Bloomberg Politics managing editor Mark Halperin criticized Democratic National Committee chairwoman Debbie Wasserman Schultz for her handling of the Democratic debates, calling it a “disgrace” and an unprecedented abuse of power by a national political party chair:
In my career I cannot think of another more obvious abuse of power by a national chair of either party. It is a disgrace. Debbie Wasserman Schultz is facing some public heat and she’s just going to sit and take it.
Halperin was referring to a New York Times article from Monday that said that Rep. Tulsi Gabbard (D-HI) had been disinvited by Wasserman Schultz’s chief of staff from the first Democratic debate, which takes place in Las Vegas tonight, because she had publicly disagreed with the DNC chair.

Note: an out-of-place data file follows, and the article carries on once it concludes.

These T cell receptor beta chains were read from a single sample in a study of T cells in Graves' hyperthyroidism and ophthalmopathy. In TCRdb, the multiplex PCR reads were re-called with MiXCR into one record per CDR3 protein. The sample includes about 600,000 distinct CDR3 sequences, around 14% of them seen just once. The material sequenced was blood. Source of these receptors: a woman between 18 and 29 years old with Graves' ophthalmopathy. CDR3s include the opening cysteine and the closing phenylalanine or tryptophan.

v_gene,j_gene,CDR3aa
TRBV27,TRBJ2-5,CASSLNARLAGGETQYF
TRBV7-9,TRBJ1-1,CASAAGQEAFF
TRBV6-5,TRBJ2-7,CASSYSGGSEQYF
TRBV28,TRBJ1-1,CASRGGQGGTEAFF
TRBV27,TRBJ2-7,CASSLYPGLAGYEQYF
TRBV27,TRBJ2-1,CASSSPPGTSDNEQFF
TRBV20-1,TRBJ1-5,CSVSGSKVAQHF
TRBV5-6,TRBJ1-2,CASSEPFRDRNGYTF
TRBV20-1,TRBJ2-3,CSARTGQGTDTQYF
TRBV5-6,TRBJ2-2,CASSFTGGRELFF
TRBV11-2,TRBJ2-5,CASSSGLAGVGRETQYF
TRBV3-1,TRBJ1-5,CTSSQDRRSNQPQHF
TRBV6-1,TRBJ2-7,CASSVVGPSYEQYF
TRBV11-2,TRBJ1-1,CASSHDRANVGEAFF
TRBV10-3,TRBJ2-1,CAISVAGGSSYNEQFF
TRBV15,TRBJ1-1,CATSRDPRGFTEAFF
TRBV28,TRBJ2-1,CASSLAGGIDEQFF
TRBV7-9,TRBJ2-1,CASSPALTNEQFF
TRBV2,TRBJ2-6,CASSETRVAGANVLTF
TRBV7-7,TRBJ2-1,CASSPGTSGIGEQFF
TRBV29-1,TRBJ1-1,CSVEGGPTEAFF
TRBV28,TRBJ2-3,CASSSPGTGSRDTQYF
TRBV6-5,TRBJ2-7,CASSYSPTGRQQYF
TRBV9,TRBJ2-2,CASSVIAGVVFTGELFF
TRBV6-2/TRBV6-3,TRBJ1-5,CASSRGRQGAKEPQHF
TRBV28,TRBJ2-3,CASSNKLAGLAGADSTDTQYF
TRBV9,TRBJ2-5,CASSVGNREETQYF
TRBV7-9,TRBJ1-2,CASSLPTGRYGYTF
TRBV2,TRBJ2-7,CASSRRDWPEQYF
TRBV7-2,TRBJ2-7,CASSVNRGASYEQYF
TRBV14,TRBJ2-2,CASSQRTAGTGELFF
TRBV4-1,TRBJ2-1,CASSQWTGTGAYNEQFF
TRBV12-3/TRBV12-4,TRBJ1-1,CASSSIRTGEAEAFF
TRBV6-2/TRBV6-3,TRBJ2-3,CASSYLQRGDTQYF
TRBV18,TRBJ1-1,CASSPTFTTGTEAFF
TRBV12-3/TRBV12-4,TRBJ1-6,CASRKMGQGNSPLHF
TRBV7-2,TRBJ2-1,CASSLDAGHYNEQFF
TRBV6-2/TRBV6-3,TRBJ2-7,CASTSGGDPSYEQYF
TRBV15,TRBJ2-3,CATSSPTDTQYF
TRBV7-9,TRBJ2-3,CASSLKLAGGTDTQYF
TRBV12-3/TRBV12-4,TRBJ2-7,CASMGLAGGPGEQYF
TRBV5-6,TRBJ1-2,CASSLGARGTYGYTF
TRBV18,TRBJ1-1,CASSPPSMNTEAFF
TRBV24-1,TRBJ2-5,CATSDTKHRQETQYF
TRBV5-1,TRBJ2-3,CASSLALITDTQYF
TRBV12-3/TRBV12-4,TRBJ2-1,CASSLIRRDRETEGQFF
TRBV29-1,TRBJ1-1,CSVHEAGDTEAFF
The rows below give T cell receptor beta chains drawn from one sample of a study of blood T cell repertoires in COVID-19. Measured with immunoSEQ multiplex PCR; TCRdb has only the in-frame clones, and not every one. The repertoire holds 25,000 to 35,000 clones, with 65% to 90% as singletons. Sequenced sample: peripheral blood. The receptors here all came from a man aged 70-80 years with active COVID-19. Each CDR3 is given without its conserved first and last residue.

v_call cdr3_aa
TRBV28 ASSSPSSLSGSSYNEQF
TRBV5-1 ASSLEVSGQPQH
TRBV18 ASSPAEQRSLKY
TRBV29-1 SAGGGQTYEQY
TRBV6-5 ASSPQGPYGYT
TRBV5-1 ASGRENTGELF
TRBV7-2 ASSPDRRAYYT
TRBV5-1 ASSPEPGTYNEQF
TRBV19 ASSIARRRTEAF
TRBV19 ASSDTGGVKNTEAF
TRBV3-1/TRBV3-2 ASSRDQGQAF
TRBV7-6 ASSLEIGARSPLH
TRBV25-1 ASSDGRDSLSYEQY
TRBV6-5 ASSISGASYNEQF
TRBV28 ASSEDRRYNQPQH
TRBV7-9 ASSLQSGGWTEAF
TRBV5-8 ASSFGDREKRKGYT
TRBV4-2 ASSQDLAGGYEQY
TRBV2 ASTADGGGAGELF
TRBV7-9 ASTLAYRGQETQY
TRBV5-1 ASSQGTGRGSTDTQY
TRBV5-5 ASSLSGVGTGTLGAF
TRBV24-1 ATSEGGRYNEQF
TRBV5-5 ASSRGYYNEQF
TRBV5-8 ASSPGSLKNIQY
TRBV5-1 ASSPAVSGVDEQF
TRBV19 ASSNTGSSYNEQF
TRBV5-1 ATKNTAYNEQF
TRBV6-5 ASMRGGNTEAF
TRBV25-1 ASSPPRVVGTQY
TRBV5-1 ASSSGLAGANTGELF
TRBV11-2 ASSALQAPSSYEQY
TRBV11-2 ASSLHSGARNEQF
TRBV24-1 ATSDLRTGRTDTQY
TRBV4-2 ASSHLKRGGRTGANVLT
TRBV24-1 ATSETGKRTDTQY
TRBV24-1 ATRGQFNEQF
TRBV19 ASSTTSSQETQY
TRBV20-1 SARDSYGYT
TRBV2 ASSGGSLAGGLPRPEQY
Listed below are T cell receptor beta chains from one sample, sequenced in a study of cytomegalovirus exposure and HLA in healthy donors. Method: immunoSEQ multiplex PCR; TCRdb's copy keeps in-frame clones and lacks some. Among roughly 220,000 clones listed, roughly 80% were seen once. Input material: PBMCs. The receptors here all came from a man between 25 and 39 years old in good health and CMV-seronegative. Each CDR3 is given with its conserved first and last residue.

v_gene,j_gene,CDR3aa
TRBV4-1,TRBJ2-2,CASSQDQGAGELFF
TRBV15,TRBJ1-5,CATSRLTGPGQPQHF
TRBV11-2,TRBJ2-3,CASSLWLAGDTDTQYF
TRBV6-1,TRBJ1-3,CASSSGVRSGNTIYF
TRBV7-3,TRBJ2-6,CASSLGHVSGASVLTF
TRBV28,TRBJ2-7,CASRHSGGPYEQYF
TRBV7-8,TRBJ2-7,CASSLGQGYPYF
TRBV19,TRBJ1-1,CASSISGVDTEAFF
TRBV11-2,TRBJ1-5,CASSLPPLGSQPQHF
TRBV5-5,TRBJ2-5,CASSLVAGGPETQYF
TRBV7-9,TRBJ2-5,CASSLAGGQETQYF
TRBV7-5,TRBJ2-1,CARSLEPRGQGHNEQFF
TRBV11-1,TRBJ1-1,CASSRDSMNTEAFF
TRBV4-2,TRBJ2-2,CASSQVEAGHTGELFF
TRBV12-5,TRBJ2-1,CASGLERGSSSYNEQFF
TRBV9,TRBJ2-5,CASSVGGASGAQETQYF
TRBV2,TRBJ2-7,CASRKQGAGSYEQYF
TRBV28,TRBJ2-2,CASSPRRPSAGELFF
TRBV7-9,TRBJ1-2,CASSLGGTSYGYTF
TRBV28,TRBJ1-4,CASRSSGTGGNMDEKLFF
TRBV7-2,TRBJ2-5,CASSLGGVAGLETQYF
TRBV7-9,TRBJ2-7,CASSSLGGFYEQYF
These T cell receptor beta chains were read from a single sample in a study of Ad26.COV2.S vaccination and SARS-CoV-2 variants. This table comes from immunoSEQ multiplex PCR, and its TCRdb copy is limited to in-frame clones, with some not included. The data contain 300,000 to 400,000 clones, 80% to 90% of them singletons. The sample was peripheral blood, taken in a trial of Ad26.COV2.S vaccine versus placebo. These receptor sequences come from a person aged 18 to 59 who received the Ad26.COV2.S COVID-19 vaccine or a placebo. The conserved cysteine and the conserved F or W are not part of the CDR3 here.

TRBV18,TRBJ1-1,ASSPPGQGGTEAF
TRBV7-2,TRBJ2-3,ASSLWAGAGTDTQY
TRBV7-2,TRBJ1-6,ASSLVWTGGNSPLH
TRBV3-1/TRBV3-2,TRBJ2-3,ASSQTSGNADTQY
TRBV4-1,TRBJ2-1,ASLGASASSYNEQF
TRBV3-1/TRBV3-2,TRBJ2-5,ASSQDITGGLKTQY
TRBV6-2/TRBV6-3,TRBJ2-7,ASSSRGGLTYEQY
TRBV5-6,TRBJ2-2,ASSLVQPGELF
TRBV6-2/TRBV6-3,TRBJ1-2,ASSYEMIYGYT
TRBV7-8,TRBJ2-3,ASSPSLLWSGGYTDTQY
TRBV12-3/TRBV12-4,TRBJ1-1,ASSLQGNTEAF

Gabbard and another DNC vice chair, R.T. Rybak, have called for more than the six scheduled, sanctioned debates—something that Democratic presidential candidates Bernie Sanders and Martin O’Malley have called for as well. Republicans, by comparison, have scheduled 11 primary debates.
Halperin’s colleague John Heilemann pointed out that Wasserman Schultz made the decision to limit the number of debates unilaterally, without consulting Gabbard and other vice chairs of the committee, and said that “it sure looks, smells, feels, seems stinky.”
Wasserman Schultz said the limits are necessary to make“sure that we not let the debate process get out of control,” while allowing the candidates to remain on the campaign trail talking to voters and raising money.
Considering that many Democrats, in addition to the candidates, want more debates, that argument doesn’t hold water. It only adds to the speculation that Wasserman Schultz is more interested in protecting Hillary than in providing fellow Democrats any real opportunity to compete in this race.